Thursday, January 26, 2012

Happy Dirtday (be forewarned: not the usual recap...)

50 some-odd years ago tonight, I hurtled head-first through the body of a woman who did not want me.

She tried, she really did. There were times she did the best she could, times when she was wondrous (I think... it might have been an act) and times she really just fucked it up altogether. Ultimately, when I was 22, she quit being my mother; she resigned; she cut me loose. I haven't seen her in over 30 years.

It was early in the morning on January 27th when I was born in Mt.  Sinai Hospital in New York City. And every year, right about now, if I'm awake – and I usually am – I sense (or imagine) a gentle wrinkle in the air, a tiny flaw in the denseness of time, that causes me to feel close to her again and sadness falls upon me like an annual shawl. It doesn't last.

About 20 minutes ago I went to bed. I stared up wide-eyed at nothing, knowing I had to just get up and write this down.

See, Dirt Girl Unleashed is where I get to figure out what it means to dig in the dirt. Why I do it.

My mother was with me the first time I did this. I was maybe 11 years old and we were down near the South Street Seaport, before it got all gussied up. I don't know why we were there. She was just really fascinated with the oldness of the area and wanted me to be fascinated too. And so I was, because I loved her wildly and I was a wide open child.

As we were walking back to the bus along the cobblestoned streets – there was no one around – I saw a hole in the ground, a small construction site. There must have been some traffic cones, but I don't remember. I just knew I wanted to go down there. Could I? She said I could.

I climbed down into the hole and began digging into the side, down below the street. There was stuff in there. Pieces of porcelain, bits of broken iron pots, curves of old, blown glass, brick, all kinds of stuff from early New York, all churned up and packed down and paved over. Excitement. I grabbed what I could and brought it home. I cleaned it up and showed it to anyone who came over.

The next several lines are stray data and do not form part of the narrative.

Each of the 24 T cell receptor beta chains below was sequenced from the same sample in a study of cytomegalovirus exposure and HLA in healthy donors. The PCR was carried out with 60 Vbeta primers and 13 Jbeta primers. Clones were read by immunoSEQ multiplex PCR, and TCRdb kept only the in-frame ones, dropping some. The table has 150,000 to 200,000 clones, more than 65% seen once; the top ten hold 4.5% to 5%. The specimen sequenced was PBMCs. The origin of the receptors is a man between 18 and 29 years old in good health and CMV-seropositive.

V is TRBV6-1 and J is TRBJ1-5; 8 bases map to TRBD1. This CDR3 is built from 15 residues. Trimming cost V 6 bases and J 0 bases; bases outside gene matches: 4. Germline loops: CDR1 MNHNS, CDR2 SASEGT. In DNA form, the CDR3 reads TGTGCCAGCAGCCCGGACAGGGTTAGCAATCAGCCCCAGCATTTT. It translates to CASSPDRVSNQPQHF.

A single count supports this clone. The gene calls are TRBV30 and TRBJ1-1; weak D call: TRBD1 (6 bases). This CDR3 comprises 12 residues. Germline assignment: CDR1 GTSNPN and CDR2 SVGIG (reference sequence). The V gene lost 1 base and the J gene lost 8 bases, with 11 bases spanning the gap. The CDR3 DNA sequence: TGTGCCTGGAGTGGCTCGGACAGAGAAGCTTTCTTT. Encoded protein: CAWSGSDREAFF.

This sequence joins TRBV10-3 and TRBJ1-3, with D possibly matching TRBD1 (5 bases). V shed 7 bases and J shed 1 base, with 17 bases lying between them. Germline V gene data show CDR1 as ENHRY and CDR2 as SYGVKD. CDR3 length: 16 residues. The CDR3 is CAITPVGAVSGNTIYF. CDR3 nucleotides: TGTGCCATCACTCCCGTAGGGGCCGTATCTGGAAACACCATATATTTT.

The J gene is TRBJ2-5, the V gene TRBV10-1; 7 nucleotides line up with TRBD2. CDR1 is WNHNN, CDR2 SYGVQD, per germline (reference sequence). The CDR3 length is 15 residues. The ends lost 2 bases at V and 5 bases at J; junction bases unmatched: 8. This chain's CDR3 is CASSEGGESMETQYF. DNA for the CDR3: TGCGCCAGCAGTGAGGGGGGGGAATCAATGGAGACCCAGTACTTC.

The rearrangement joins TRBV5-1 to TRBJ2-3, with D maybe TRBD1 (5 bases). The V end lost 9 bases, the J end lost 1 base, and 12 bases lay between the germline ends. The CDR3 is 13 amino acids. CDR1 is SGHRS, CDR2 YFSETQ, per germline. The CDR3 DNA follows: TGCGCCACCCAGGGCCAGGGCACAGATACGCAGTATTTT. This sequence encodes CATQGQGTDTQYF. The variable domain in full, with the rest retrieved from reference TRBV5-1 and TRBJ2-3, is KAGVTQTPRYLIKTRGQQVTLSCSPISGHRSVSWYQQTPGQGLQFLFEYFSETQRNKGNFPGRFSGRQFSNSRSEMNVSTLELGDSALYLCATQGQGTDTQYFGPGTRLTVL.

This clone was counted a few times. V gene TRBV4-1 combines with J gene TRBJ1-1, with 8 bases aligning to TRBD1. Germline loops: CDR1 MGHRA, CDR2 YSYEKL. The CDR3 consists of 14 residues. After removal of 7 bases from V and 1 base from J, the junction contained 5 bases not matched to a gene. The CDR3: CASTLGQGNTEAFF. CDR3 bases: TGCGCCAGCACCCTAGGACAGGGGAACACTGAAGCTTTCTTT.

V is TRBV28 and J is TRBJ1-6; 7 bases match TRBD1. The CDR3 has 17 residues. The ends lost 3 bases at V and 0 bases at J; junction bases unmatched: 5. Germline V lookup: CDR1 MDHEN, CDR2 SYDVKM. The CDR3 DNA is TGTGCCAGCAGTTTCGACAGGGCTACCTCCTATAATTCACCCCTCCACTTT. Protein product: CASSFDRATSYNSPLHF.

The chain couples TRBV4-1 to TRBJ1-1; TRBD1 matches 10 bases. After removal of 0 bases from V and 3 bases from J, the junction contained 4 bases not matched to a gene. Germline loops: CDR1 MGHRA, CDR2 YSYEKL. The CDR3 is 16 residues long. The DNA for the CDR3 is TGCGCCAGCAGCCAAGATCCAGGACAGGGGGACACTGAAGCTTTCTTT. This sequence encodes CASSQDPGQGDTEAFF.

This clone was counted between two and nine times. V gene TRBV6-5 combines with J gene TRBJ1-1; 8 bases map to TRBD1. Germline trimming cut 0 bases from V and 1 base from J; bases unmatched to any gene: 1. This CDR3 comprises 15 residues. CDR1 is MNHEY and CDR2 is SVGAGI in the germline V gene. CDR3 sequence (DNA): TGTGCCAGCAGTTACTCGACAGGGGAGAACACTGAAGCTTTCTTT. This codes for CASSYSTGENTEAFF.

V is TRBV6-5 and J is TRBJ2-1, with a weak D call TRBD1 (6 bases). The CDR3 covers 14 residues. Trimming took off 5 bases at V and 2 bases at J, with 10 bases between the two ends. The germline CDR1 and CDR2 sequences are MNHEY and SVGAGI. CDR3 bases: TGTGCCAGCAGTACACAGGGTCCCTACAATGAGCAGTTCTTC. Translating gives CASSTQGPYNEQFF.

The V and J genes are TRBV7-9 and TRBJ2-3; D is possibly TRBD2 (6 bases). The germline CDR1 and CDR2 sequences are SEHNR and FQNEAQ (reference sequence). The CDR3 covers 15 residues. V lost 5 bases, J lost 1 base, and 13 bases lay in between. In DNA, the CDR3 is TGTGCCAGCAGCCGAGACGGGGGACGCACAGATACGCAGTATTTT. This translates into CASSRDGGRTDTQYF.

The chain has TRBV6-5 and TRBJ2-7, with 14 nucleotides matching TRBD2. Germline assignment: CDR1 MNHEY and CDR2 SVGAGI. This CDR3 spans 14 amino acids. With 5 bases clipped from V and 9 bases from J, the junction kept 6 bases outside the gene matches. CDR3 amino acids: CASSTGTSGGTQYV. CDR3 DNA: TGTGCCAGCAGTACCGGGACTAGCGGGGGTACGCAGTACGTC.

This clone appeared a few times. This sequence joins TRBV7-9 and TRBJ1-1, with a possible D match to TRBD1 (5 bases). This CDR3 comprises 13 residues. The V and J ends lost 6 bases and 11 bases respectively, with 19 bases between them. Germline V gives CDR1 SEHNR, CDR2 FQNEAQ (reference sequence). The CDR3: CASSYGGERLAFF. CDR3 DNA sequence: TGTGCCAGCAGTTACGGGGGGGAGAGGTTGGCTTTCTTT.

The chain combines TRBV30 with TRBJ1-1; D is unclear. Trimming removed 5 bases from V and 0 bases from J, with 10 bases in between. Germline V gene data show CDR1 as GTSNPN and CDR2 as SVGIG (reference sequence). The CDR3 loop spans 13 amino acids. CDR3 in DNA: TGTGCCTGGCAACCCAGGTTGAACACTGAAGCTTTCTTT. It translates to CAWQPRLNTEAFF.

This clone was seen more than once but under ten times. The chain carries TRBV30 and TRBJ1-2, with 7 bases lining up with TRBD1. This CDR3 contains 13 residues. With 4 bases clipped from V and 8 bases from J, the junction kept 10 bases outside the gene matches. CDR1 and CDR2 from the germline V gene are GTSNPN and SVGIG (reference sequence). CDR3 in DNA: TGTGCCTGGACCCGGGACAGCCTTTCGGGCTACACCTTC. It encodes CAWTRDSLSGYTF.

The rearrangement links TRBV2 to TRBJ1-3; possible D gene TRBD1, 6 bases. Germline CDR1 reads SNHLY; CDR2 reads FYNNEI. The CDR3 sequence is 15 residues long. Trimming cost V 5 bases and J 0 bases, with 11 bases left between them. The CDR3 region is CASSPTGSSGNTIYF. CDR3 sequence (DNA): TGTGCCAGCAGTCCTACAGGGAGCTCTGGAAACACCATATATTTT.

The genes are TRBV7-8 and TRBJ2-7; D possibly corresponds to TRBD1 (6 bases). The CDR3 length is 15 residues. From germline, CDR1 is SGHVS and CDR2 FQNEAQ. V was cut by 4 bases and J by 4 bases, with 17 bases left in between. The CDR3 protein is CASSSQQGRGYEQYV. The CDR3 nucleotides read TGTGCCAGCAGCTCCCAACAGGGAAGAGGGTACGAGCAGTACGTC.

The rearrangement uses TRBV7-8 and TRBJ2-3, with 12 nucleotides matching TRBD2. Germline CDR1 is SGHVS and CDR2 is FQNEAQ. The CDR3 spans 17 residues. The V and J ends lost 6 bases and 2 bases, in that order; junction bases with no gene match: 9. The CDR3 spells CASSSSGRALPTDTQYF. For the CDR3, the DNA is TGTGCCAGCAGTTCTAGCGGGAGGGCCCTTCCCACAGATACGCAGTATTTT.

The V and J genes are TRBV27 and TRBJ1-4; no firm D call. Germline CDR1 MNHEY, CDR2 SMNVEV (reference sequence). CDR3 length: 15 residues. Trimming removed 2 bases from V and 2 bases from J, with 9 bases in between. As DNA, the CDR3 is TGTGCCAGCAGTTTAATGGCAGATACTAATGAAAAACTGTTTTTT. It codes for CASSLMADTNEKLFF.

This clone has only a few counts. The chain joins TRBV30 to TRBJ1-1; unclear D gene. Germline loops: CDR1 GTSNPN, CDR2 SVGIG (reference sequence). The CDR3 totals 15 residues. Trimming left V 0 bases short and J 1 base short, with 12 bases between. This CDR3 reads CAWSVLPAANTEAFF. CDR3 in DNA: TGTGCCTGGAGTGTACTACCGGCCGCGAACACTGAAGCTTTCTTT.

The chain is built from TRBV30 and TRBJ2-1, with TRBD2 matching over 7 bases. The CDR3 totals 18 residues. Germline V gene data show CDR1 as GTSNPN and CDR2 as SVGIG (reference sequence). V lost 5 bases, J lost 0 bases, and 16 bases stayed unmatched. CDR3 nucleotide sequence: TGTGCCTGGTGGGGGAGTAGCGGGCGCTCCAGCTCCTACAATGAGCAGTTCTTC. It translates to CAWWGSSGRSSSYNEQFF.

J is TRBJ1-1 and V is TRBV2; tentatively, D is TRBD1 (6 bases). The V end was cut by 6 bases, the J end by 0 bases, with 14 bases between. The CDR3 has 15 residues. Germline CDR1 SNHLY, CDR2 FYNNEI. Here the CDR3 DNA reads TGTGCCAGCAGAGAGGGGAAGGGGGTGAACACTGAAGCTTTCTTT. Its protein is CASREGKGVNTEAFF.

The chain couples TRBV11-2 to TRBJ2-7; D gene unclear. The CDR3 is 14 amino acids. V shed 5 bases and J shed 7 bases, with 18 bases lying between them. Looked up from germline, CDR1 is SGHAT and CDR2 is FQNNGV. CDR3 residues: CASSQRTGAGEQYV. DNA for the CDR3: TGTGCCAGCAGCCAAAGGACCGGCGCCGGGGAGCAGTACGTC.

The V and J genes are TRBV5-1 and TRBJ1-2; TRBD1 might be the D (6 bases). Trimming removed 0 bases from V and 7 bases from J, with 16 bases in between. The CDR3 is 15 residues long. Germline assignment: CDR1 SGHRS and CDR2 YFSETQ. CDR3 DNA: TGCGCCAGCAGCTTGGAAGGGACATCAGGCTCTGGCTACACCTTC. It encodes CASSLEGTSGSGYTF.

We had a huge dictionary in our apartment – maybe the Oxford? It was housed in a stiff, cardboard box and in the top of the box was a small drawer that held a magnifying glass. That's where I kept the pieces of Old New Yorke. They're probably still in there.

Last night, I dreamed about that apartment. My mother and I were living there again, together. It was neither good nor bad, just neutral. But I looked up at the ceiling and saw that the place where the walls met the ceiling was twisted and cracked. There were other cracks too, along the floors. Soon, it would all fall down.

Tomorrow, to celebrate my birthday, I will go out into the countryside with some good buddies and turn on my machine and walk slowly through fields and forests. If we're lucky, we'll come across the remnants of an old home, or a Civil War encampment. And when I hear the signal, I'll get that sweet rush – yes, I know: serotonin – and dig down and see what the ground has for me. And I'll hold that bullet or that thimble or that button in my hand the past will thrill through me as if I'm standing too close to a bell.

And somehow, what's lost is found.


  1. Whit, I don't follow this faithfully but each time I read a piece you've written I feel like I'm right there with you. LOVE your voice/style. I have no gift for you for your birthday but that's OK because YOUR gift is so big none other is needed.

    1. THat is so kind; thank you. I'm really enjoying writing these.

  2. Thank you. I was afraid this one was too much of a departure. Heading out tomorrow, back to the site I wrote about in My Arms Hurt. I was there yesterday for about 30 minutes and got lucky...